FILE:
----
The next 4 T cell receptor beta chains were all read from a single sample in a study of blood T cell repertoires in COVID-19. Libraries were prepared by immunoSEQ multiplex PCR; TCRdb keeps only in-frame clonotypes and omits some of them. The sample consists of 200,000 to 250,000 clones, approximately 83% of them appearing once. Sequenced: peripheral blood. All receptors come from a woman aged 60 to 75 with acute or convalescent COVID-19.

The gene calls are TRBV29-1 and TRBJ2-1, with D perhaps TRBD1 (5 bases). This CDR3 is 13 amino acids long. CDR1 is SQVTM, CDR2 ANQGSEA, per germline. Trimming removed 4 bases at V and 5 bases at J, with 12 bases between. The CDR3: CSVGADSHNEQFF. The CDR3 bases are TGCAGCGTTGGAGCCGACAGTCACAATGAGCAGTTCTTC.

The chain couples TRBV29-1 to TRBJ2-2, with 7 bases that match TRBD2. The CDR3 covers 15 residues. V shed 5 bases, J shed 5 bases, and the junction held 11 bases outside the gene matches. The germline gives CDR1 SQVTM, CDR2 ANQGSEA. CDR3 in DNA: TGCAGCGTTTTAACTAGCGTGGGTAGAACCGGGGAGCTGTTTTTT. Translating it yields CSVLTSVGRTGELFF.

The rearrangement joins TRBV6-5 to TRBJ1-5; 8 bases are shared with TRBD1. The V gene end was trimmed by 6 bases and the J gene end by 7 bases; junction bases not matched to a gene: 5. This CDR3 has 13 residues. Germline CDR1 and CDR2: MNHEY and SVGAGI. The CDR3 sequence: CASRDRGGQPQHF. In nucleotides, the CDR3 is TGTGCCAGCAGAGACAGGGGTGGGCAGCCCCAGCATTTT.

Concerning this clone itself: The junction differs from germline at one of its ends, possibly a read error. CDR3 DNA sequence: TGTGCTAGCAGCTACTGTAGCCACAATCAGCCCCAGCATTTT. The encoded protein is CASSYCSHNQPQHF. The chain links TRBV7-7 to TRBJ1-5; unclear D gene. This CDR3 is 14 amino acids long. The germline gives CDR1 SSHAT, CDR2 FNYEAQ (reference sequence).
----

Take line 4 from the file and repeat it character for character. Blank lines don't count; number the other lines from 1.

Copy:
The rearrangement joins TRBV6-5 to TRBJ1-5; 8 bases are shared with TRBD1. The V gene end was trimmed by 6 bases and the J gene end by 7 bases; junction bases not matched to a gene: 5. This CDR3 has 13 residues. Germline CDR1 and CDR2: MNHEY and SVGAGI. The CDR3 sequence: CASRDRGGQPQHF. In nucleotides, the CDR3 is TGTGCCAGCAGAGACAGGGGTGGGCAGCCCCAGCATTTT.